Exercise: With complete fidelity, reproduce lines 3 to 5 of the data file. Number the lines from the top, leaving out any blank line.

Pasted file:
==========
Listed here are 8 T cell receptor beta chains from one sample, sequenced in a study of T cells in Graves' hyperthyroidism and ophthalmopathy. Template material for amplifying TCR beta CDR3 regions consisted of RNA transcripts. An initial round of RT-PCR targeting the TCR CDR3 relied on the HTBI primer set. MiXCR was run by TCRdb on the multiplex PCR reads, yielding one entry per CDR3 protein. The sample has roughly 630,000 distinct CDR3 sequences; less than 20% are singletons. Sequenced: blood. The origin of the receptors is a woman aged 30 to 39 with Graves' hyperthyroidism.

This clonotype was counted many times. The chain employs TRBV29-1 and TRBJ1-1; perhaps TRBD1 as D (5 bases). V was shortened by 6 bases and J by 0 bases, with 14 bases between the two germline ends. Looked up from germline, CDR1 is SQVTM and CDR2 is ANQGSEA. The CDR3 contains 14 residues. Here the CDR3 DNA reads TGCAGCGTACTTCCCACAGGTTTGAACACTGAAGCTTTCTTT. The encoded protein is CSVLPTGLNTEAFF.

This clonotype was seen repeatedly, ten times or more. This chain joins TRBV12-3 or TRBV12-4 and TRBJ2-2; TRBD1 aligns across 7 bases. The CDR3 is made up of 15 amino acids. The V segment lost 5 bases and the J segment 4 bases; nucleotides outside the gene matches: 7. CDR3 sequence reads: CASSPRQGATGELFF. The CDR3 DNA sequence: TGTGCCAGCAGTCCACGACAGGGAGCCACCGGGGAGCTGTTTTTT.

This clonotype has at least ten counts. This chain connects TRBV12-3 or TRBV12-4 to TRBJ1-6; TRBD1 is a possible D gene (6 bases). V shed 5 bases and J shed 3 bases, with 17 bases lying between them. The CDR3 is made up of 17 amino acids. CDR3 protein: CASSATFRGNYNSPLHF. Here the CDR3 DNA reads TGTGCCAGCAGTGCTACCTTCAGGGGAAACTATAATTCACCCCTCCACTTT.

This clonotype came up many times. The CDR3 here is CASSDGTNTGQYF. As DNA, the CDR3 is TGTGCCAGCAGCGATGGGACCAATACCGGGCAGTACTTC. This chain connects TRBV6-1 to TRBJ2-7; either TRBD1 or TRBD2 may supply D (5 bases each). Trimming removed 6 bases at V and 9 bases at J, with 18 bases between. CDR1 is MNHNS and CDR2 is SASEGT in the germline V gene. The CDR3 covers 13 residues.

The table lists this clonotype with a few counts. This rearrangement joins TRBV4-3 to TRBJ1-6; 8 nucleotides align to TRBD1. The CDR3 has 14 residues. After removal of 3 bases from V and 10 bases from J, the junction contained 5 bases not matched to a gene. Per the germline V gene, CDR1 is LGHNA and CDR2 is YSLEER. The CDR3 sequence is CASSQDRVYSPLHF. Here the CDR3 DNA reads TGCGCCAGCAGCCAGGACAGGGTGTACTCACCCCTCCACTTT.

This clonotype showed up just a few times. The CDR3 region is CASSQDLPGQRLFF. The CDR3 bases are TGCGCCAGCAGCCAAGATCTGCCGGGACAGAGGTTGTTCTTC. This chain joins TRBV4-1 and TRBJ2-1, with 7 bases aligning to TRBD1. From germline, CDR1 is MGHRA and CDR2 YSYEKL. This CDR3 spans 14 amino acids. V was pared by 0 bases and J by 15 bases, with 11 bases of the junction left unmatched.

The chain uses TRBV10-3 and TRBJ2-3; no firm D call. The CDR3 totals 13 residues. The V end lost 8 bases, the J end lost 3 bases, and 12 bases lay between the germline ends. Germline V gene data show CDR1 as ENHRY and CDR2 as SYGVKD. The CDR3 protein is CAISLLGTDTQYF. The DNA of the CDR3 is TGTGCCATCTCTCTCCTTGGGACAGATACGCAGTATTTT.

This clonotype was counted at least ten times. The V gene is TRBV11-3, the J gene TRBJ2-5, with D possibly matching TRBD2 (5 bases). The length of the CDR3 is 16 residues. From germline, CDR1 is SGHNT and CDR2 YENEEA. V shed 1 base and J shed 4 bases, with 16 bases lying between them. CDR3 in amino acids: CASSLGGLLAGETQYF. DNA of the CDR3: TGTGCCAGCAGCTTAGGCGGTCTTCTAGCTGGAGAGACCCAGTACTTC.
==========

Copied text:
This clonotype was seen repeatedly, ten times or more. This chain joins TRBV12-3 or TRBV12-4 and TRBJ2-2; TRBD1 aligns across 7 bases. The CDR3 is made up of 15 amino acids. The V segment lost 5 bases and the J segment 4 bases; nucleotides outside the gene matches: 7. CDR3 sequence reads: CASSPRQGATGELFF. The CDR3 DNA sequence: TGTGCCAGCAGTCCACGACAGGGAGCCACCGGGGAGCTGTTTTTT.

This clonotype has at least ten counts. This chain connects TRBV12-3 or TRBV12-4 to TRBJ1-6; TRBD1 is a possible D gene (6 bases). V shed 5 bases and J shed 3 bases, with 17 bases lying between them. The CDR3 is made up of 17 amino acids. CDR3 protein: CASSATFRGNYNSPLHF. Here the CDR3 DNA reads TGTGCCAGCAGTGCTACCTTCAGGGGAAACTATAATTCACCCCTCCACTTT.

This clonotype came up many times. The CDR3 here is CASSDGTNTGQYF. As DNA, the CDR3 is TGTGCCAGCAGCGATGGGACCAATACCGGGCAGTACTTC. This chain connects TRBV6-1 to TRBJ2-7; either TRBD1 or TRBD2 may supply D (5 bases each). Trimming removed 6 bases at V and 9 bases at J, with 18 bases between. CDR1 is MNHNS and CDR2 is SASEGT in the germline V gene. The CDR3 covers 13 residues.